Dorset - autumn natural history

A relaxed exploration of Dorset’s beautiful scenery and abundant wildlife, with a particular focus on some of the characteristic, charismatic invertebrates of the chalk downs and heathland.
Download leaflet

Wildlife Travel leaflet Dorset 2022


26 – 30 September 2022


Phil Saunders



Single Room Supplement – £180


Four nights accommodation, full board. Local transport and entry fees as specified in itinerary.

Not included

Travel to Corfe Castle. Refreshments. Gratuities. Travel insurance. Covid tests and associated costs.

Group size

Minimum 4, maximum 12.

We will be based near Corfe Castle in the heart of the Isle of Purbeck, the most biodiverse area of its size in the British Isles. The variety of habitats from bright heaths, and pine forests to chalk downland and stunning coastline, provides an idyllic setting to enjoy the county’s wildlife.

Purbeck is best known for its lowland heath, and we will spend our first morning exploring this wonderful habitat, on the look out for carnivorous plants and birds of prey, along with a suite of characteristic birds of the heathlands: Dartford Warbler, Stonechat and Woodlark. We will also pay attention to the notable invertebrates that make these heaths their home, including various late-season dragonflies, moths and bees.

Further along the coast, we will spend time exploring the other key habitat locally, the chalk downland which opens up in a series of gentle whaleback hills with spectacular views of Poole Harbour, Studland and the Isle of Wight. Lulworth Cove and Durdle Door, w orld-famous for their geology, offer the perfect spot to explore.

We will spend a day around the Isle of Portland, an area famous for its migrating birds, where late-flying butterflies may be found in sheltered, sunny spots, and take a boat trip across Poole Harbour, to spend some time on Brownsea Island, home to one of southern England’s last populations of Red Squirrels.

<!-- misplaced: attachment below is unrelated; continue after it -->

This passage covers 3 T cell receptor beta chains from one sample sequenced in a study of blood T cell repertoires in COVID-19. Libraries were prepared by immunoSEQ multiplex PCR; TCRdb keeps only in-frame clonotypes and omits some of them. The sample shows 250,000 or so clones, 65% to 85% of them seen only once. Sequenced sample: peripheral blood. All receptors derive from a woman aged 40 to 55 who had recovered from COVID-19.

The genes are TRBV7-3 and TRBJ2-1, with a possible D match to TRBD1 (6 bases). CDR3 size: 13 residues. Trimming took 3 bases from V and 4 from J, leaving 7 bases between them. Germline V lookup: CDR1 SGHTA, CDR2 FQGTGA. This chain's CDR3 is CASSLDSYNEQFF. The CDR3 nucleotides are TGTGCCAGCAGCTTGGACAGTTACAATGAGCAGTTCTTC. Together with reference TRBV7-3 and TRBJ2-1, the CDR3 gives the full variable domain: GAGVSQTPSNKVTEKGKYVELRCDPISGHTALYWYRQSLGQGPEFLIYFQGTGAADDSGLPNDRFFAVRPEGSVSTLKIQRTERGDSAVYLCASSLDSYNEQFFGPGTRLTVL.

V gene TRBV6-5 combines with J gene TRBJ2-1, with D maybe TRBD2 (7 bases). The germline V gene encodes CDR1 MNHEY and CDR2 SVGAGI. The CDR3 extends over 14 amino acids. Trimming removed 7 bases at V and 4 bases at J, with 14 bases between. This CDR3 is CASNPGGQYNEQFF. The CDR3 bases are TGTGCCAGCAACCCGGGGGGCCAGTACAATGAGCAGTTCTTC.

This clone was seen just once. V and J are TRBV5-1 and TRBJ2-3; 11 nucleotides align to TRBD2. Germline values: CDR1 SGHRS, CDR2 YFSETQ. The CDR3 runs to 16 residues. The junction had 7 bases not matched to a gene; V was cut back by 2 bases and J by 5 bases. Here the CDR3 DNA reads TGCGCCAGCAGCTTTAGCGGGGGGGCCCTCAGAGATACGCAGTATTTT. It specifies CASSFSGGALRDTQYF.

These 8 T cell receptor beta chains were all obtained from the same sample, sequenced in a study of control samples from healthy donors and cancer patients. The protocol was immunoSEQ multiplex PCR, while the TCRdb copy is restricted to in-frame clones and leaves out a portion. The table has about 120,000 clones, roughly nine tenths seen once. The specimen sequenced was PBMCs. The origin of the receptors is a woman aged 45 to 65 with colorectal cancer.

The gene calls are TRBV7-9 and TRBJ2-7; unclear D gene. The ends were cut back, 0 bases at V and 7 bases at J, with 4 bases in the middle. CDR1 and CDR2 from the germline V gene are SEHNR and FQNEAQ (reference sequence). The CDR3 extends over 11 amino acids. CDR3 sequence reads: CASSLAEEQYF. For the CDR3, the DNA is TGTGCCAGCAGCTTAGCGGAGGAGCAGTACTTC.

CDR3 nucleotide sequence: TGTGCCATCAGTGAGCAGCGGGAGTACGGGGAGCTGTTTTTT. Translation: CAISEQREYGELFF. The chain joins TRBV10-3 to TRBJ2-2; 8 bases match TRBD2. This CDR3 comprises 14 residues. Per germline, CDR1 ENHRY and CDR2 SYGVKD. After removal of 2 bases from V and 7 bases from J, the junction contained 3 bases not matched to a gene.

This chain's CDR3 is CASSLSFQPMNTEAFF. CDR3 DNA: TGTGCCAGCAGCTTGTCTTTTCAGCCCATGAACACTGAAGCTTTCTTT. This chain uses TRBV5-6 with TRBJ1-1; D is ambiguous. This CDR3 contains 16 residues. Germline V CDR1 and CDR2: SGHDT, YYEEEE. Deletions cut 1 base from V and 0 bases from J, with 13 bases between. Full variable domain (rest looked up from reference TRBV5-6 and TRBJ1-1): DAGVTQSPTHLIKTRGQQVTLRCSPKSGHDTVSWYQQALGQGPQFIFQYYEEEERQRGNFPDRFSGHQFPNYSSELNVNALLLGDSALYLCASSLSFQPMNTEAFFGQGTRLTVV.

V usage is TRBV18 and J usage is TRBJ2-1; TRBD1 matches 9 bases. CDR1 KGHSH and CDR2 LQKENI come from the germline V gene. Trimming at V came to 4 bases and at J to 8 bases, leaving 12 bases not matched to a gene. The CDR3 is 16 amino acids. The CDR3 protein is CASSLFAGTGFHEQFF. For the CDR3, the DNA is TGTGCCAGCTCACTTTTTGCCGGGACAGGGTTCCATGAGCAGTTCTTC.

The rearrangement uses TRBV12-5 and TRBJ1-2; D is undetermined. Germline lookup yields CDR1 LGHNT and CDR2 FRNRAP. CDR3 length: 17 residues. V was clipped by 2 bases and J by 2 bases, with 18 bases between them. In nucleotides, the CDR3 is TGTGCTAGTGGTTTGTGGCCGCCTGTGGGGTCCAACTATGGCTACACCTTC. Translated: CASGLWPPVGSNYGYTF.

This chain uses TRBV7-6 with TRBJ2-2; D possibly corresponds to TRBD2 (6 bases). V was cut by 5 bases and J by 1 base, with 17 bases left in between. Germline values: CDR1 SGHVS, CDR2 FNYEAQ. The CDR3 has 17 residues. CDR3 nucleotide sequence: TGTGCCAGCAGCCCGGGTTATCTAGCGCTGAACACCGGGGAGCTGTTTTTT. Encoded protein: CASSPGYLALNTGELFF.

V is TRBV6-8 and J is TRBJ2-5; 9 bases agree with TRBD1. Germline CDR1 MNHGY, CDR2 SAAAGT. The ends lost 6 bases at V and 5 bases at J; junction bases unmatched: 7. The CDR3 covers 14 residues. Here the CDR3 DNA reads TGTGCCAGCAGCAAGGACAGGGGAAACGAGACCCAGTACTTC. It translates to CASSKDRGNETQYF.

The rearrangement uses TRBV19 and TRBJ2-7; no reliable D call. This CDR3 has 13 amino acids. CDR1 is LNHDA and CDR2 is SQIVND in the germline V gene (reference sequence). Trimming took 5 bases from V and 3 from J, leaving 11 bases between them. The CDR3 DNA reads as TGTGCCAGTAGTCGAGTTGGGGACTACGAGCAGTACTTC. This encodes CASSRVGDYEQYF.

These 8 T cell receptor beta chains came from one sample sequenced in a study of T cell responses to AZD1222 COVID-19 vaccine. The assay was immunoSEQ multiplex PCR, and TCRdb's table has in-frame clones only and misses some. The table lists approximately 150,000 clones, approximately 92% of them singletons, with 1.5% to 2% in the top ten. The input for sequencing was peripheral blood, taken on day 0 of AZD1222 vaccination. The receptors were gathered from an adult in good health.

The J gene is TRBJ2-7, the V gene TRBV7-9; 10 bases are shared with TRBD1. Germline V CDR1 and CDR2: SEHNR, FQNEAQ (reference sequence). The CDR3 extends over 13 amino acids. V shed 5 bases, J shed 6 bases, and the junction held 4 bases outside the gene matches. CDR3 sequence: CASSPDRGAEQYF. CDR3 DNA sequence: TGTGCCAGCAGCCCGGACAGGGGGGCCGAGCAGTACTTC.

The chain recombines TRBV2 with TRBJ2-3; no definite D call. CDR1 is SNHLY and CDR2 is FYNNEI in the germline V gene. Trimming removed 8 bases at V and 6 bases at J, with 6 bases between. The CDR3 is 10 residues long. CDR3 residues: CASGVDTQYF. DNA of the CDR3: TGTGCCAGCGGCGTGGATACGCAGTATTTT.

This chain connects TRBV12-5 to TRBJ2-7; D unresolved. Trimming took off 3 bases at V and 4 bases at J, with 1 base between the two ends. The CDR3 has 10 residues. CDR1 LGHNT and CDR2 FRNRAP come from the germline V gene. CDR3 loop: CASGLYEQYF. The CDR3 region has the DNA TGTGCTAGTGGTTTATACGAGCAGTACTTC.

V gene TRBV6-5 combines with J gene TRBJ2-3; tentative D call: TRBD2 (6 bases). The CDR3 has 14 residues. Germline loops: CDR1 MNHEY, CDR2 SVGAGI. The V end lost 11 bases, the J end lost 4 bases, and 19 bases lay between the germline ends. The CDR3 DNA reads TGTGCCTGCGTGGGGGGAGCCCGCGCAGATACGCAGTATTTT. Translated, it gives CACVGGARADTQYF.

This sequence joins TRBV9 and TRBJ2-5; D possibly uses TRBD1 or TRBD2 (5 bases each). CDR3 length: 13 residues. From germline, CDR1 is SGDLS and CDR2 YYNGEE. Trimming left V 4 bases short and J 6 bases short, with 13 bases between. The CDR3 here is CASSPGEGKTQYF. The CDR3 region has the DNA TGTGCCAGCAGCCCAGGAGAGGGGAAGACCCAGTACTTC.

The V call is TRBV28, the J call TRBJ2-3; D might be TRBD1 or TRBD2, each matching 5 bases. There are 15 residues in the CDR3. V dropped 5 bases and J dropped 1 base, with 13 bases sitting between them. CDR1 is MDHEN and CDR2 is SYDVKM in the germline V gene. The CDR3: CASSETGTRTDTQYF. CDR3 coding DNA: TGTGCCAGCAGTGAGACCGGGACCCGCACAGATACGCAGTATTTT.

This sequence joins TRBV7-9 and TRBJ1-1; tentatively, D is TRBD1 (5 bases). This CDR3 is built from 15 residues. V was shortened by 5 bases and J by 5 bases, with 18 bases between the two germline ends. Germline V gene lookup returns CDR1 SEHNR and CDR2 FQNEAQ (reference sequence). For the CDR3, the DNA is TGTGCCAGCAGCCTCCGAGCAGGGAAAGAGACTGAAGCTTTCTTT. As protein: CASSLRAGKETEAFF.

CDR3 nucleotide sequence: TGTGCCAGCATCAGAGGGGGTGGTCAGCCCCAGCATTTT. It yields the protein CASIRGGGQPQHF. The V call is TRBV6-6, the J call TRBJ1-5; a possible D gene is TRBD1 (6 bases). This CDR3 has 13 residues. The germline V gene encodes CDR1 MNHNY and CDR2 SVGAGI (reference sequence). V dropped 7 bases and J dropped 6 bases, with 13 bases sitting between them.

Day 1 Our holiday starts at our accommodation in the village of Kingston, near Corfe Castle, where we will meet in time for an introduction to the holiday and our first dinner together.

Day 2 We spend our morning exploring the Isle of Purbeck, home to the finest lowland heathland in the country. In the damper parts of the site, we will look for butterworts and delicate sundews, carnivorous plants which grow on the edge of the pools, which are home to several species of dragonfly, with Common Darter and Migrant Hawker amongst those species hopefully still on the wing. Dartford Warblers follow Stonechat from gorse to gorse, a late lingering Hobby or early winter Merlin may be hunting over the heather, and we may even catch a glimpse of an Osprey or White-tailed Eagle from the nearby reintroduction projects. We then head west, to the Jurassic Coast World Heritage Site, world famous for its geology, with Jurassic limestones and Cretaceous chalk and clays jumbled together, resulting in the scenically carved coastline. We will visit Lulworth Cove and Durdle Door, where we will take a walk through the iconic scenery.